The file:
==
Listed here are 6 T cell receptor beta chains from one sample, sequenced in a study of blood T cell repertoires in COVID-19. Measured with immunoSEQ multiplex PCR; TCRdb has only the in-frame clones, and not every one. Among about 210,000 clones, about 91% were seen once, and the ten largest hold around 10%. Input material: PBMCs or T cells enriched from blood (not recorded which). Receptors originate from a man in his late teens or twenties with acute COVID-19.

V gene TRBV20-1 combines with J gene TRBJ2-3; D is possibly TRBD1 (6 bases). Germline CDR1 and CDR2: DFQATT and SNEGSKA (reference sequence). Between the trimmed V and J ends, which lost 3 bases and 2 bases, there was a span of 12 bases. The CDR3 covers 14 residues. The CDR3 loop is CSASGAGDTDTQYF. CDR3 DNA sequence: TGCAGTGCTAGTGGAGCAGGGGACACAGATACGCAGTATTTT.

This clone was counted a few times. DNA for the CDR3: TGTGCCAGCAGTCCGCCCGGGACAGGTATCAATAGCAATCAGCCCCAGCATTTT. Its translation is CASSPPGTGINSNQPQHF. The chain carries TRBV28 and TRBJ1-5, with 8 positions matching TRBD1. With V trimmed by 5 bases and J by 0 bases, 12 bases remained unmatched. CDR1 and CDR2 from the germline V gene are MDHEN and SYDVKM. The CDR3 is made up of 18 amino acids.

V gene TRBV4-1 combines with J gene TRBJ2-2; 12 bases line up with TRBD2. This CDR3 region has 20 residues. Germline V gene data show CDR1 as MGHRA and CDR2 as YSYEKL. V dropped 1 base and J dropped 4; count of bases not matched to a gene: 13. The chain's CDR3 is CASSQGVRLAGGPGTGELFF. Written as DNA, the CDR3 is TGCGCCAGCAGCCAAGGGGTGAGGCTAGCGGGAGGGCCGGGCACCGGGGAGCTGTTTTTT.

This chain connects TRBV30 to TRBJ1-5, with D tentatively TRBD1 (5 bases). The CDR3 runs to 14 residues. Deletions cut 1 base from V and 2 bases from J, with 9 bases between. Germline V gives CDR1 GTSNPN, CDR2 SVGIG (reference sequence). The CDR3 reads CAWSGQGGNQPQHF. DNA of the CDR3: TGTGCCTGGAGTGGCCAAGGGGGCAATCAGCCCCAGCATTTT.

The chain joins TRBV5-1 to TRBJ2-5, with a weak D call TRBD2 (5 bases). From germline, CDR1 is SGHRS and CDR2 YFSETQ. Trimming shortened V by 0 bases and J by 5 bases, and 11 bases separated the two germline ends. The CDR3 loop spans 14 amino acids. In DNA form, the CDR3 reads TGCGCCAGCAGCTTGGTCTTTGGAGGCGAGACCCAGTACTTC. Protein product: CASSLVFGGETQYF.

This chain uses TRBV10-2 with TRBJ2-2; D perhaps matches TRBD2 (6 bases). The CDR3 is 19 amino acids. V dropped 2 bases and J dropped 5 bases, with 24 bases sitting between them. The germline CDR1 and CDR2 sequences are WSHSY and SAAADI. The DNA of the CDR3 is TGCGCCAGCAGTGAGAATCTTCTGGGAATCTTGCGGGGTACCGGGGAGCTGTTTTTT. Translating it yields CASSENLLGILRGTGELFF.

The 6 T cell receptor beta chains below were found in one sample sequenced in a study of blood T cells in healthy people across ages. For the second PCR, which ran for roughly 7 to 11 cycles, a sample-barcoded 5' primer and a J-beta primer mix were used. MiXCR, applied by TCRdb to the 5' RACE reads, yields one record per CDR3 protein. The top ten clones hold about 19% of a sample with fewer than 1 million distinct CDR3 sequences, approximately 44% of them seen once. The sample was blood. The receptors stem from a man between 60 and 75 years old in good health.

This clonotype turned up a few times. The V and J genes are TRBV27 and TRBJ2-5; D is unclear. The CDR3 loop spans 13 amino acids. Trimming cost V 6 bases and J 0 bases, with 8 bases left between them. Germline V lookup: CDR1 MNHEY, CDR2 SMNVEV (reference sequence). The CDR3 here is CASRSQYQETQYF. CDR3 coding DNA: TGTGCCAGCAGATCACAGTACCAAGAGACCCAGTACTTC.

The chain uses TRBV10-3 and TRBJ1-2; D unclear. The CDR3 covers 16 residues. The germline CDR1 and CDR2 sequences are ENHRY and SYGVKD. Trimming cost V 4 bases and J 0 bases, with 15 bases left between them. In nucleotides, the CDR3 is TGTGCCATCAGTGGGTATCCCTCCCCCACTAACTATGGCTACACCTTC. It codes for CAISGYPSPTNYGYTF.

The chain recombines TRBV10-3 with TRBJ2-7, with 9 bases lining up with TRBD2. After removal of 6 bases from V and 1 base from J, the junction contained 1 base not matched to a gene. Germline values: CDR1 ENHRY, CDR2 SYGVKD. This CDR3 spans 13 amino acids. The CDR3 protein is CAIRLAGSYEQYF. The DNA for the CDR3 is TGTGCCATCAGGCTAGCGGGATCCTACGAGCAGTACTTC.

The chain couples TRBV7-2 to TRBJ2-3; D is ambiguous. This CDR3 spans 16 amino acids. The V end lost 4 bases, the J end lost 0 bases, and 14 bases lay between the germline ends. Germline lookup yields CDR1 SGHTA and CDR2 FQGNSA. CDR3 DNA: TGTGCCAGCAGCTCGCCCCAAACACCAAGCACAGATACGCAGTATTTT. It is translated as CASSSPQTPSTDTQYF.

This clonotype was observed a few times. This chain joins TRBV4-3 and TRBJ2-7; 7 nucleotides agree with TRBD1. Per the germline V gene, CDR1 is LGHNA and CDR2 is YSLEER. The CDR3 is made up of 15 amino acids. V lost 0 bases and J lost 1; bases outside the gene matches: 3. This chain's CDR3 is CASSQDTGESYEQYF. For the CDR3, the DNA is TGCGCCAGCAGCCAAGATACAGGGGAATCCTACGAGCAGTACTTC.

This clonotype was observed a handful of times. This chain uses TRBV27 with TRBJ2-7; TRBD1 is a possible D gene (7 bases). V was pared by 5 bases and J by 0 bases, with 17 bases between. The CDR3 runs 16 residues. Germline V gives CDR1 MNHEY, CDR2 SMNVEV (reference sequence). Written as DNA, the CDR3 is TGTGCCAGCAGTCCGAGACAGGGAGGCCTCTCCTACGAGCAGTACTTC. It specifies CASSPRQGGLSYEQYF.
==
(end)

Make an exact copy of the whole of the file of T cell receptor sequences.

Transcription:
Listed here are 6 T cell receptor beta chains from one sample, sequenced in a study of blood T cell repertoires in COVID-19. Measured with immunoSEQ multiplex PCR; TCRdb has only the in-frame clones, and not every one. Among about 210,000 clones, about 91% were seen once, and the ten largest hold around 10%. Input material: PBMCs or T cells enriched from blood (not recorded which). Receptors originate from a man in his late teens or twenties with acute COVID-19.

V gene TRBV20-1 combines with J gene TRBJ2-3; D is possibly TRBD1 (6 bases). Germline CDR1 and CDR2: DFQATT and SNEGSKA (reference sequence). Between the trimmed V and J ends, which lost 3 bases and 2 bases, there was a span of 12 bases. The CDR3 covers 14 residues. The CDR3 loop is CSASGAGDTDTQYF. CDR3 DNA sequence: TGCAGTGCTAGTGGAGCAGGGGACACAGATACGCAGTATTTT.

This clone was counted a few times. DNA for the CDR3: TGTGCCAGCAGTCCGCCCGGGACAGGTATCAATAGCAATCAGCCCCAGCATTTT. Its translation is CASSPPGTGINSNQPQHF. The chain carries TRBV28 and TRBJ1-5, with 8 positions matching TRBD1. With V trimmed by 5 bases and J by 0 bases, 12 bases remained unmatched. CDR1 and CDR2 from the germline V gene are MDHEN and SYDVKM. The CDR3 is made up of 18 amino acids.

V gene TRBV4-1 combines with J gene TRBJ2-2; 12 bases line up with TRBD2. This CDR3 region has 20 residues. Germline V gene data show CDR1 as MGHRA and CDR2 as YSYEKL. V dropped 1 base and J dropped 4; count of bases not matched to a gene: 13. The chain's CDR3 is CASSQGVRLAGGPGTGELFF. Written as DNA, the CDR3 is TGCGCCAGCAGCCAAGGGGTGAGGCTAGCGGGAGGGCCGGGCACCGGGGAGCTGTTTTTT.

This chain connects TRBV30 to TRBJ1-5, with D tentatively TRBD1 (5 bases). The CDR3 runs to 14 residues. Deletions cut 1 base from V and 2 bases from J, with 9 bases between. Germline V gives CDR1 GTSNPN, CDR2 SVGIG (reference sequence). The CDR3 reads CAWSGQGGNQPQHF. DNA of the CDR3: TGTGCCTGGAGTGGCCAAGGGGGCAATCAGCCCCAGCATTTT.

The chain joins TRBV5-1 to TRBJ2-5, with a weak D call TRBD2 (5 bases). From germline, CDR1 is SGHRS and CDR2 YFSETQ. Trimming shortened V by 0 bases and J by 5 bases, and 11 bases separated the two germline ends. The CDR3 loop spans 14 amino acids. In DNA form, the CDR3 reads TGCGCCAGCAGCTTGGTCTTTGGAGGCGAGACCCAGTACTTC. Protein product: CASSLVFGGETQYF.

This chain uses TRBV10-2 with TRBJ2-2; D perhaps matches TRBD2 (6 bases). The CDR3 is 19 amino acids. V dropped 2 bases and J dropped 5 bases, with 24 bases sitting between them. The germline CDR1 and CDR2 sequences are WSHSY and SAAADI. The DNA of the CDR3 is TGCGCCAGCAGTGAGAATCTTCTGGGAATCTTGCGGGGTACCGGGGAGCTGTTTTTT. Translating it yields CASSENLLGILRGTGELFF.

The 6 T cell receptor beta chains below were found in one sample sequenced in a study of blood T cells in healthy people across ages. For the second PCR, which ran for roughly 7 to 11 cycles, a sample-barcoded 5' primer and a J-beta primer mix were used. MiXCR, applied by TCRdb to the 5' RACE reads, yields one record per CDR3 protein. The top ten clones hold about 19% of a sample with fewer than 1 million distinct CDR3 sequences, approximately 44% of them seen once. The sample was blood. The receptors stem from a man between 60 and 75 years old in good health.

This clonotype turned up a few times. The V and J genes are TRBV27 and TRBJ2-5; D is unclear. The CDR3 loop spans 13 amino acids. Trimming cost V 6 bases and J 0 bases, with 8 bases left between them. Germline V lookup: CDR1 MNHEY, CDR2 SMNVEV (reference sequence). The CDR3 here is CASRSQYQETQYF. CDR3 coding DNA: TGTGCCAGCAGATCACAGTACCAAGAGACCCAGTACTTC.

The chain uses TRBV10-3 and TRBJ1-2; D unclear. The CDR3 covers 16 residues. The germline CDR1 and CDR2 sequences are ENHRY and SYGVKD. Trimming cost V 4 bases and J 0 bases, with 15 bases left between them. In nucleotides, the CDR3 is TGTGCCATCAGTGGGTATCCCTCCCCCACTAACTATGGCTACACCTTC. It codes for CAISGYPSPTNYGYTF.

The chain recombines TRBV10-3 with TRBJ2-7, with 9 bases lining up with TRBD2. After removal of 6 bases from V and 1 base from J, the junction contained 1 base not matched to a gene. Germline values: CDR1 ENHRY, CDR2 SYGVKD. This CDR3 spans 13 amino acids. The CDR3 protein is CAIRLAGSYEQYF. The DNA for the CDR3 is TGTGCCATCAGGCTAGCGGGATCCTACGAGCAGTACTTC.

The chain couples TRBV7-2 to TRBJ2-3; D is ambiguous. This CDR3 spans 16 amino acids. The V end lost 4 bases, the J end lost 0 bases, and 14 bases lay between the germline ends. Germline lookup yields CDR1 SGHTA and CDR2 FQGNSA. CDR3 DNA: TGTGCCAGCAGCTCGCCCCAAACACCAAGCACAGATACGCAGTATTTT. It is translated as CASSSPQTPSTDTQYF.

This clonotype was observed a few times. This chain joins TRBV4-3 and TRBJ2-7; 7 nucleotides agree with TRBD1. Per the germline V gene, CDR1 is LGHNA and CDR2 is YSLEER. The CDR3 is made up of 15 amino acids. V lost 0 bases and J lost 1; bases outside the gene matches: 3. This chain's CDR3 is CASSQDTGESYEQYF. For the CDR3, the DNA is TGCGCCAGCAGCCAAGATACAGGGGAATCCTACGAGCAGTACTTC.

This clonotype was observed a handful of times. This chain uses TRBV27 with TRBJ2-7; TRBD1 is a possible D gene (7 bases). V was pared by 5 bases and J by 0 bases, with 17 bases between. The CDR3 runs 16 residues. Germline V gives CDR1 MNHEY, CDR2 SMNVEV (reference sequence). Written as DNA, the CDR3 is TGTGCCAGCAGTCCGAGACAGGGAGGCCTCTCCTACGAGCAGTACTTC. It specifies CASSPRQGGLSYEQYF.